13. aberdeen
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    aberdeen Member

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    Why not also try to establish a relationship with an editor or publisher instead of just using the standard approach? That especially applies when there is only one publishing company in the world specializing in your particular field and whose stated mission is to revive your type of writing to its former glory.
     
  14. Link the Writer
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    Link the Writer Flipping Out For A Good Story. Contributor

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    You could try self-publishing, Aberdeen.
     
  15. criticalsexualmass
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    criticalsexualmass Active Member

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    I also asked that he submit work for review so that we could help him with his submission and he in turn could, perhaps, help me. No reply.
    either he doesn't get it or he's a troll. either way, his last thread was locked and this one will be too after a few days.
     
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  16. aberdeen
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    aberdeen Member

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    I surely appreciate your feedback. It seems likely that the main source of confusion here is that I am not writing fiction, the type of writing which the very large majority of folks here are pursuing. In all likelihood, I will go directly to the people by self publishing and see if I can sell a few thousand books, my eventual goal being an average ten thousand per book.
     
  17. aberdeen
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    aberdeen Member

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    What is so wrong with doing all this in the most efficient and yes even easier way possible? What's so wrong with asking people on this forum for information and advice? Writing shouldn't have to be such a relentlessly solitary process.

    Despite all my efforts, I still can't get people here to understand that there is only publishing company in the world (three plus thousand miles away no less!) that specializes in my particular field. I have found them, contacted them, and they still don't care. What else can I do? Just suck it up, work hard, self publish, and then, who knows, and possibly do much better than my goal of ten thousand books? Do I have to become famous before anyone pays attention to me? Is that the brutal reality I face?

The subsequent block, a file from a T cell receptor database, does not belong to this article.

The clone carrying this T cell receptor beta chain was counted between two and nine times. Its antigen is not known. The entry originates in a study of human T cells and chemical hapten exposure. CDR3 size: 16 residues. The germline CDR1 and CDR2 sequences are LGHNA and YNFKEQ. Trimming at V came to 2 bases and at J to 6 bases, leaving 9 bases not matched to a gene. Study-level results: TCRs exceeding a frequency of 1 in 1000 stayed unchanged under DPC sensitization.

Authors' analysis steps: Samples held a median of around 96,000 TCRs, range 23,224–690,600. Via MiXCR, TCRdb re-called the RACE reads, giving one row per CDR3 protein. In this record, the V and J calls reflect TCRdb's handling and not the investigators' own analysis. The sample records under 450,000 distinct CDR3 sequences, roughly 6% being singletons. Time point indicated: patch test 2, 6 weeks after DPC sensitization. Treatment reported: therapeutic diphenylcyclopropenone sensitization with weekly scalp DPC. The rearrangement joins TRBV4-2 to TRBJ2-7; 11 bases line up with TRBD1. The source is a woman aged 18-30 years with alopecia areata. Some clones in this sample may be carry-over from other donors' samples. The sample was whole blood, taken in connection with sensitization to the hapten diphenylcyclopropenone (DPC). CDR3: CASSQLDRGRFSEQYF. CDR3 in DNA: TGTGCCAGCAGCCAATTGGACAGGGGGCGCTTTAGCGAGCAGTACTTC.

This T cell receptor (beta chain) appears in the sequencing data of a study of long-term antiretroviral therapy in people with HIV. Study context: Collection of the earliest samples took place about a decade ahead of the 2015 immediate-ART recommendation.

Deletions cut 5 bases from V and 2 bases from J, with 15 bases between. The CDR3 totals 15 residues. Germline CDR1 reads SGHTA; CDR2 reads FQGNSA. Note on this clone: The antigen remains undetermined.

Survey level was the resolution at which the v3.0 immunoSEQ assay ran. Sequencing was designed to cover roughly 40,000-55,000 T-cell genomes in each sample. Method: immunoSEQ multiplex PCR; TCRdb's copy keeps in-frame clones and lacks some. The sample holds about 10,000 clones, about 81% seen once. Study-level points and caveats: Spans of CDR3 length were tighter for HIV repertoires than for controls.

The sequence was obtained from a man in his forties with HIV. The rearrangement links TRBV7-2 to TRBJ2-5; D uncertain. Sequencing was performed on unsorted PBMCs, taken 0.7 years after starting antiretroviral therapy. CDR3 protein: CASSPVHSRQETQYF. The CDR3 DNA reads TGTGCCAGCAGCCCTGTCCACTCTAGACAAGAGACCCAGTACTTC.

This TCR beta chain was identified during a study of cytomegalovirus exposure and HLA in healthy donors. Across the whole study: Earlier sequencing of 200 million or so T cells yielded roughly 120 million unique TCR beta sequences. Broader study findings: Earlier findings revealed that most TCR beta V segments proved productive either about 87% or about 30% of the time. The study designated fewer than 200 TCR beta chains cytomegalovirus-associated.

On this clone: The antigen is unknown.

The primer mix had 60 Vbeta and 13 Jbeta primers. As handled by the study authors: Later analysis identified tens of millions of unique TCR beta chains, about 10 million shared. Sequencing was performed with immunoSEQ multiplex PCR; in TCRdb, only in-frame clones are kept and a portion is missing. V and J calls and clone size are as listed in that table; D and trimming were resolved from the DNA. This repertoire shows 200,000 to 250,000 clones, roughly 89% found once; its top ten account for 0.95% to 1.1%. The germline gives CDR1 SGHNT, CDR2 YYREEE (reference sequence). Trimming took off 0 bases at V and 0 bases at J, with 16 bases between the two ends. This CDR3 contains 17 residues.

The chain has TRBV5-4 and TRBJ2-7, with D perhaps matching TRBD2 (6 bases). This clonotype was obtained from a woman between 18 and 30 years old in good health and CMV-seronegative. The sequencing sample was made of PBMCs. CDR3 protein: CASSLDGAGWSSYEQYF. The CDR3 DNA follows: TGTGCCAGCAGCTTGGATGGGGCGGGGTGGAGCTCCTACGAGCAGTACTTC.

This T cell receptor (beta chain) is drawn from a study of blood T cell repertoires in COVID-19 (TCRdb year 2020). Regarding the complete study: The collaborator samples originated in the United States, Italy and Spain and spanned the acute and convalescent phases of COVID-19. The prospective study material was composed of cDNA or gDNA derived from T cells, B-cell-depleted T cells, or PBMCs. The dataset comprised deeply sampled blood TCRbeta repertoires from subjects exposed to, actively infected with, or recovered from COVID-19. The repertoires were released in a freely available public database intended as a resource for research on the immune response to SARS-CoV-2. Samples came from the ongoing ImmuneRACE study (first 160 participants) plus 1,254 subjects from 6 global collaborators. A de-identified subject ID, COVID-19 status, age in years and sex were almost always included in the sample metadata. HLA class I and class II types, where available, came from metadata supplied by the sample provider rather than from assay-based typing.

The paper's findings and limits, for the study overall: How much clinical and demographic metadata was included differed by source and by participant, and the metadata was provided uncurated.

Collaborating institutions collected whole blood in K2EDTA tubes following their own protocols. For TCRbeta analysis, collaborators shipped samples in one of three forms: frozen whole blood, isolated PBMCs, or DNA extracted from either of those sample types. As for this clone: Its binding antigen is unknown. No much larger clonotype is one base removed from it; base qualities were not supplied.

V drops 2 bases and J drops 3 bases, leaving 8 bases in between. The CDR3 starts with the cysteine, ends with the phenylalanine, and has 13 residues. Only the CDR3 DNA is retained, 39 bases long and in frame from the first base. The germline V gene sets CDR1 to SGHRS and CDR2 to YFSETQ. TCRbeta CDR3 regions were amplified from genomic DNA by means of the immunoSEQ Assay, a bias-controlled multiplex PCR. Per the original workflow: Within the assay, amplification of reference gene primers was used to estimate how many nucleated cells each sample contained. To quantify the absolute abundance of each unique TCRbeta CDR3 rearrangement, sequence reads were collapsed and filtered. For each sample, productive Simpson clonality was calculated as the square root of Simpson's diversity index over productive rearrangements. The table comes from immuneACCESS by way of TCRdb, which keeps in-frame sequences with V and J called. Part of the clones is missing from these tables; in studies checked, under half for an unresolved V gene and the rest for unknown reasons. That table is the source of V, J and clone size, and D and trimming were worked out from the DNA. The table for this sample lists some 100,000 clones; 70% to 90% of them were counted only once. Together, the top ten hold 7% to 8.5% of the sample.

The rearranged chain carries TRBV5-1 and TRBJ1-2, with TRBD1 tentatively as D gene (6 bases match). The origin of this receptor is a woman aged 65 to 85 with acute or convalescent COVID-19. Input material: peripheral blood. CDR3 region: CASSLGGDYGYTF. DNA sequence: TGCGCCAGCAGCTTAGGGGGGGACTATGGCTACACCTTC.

18. aberdeen
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    aberdeen Member

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    Don't you want to introduce yourself to an editor and/or publisher first so as to smooth the way? Tell them of your interesting background, show a sample of your work and, if it's really good, they may gladly jump at the chance to work with you?
    Don't you have confidence in yourself? Don't you believe you are very special, the one in a hundred or thousand who can do very well? For most people, taking the standard road is the only way to go. For the special ones, a different method is required. Should I just self publish? Probably.
     
  19. Lea`Brooks
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    Lea`Brooks Contributing Member Contributor

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    People are obviously paying attention to you. You said there is only one publishing company in the world that specializes in your field. You contacted them. Did you call them? Email them? Did you submit your work? If you submitted your work, but they still ignore you, you should work on your piece. Edit it. Make it better. Have someone else read it to make sure it's top notch. Then submit it again.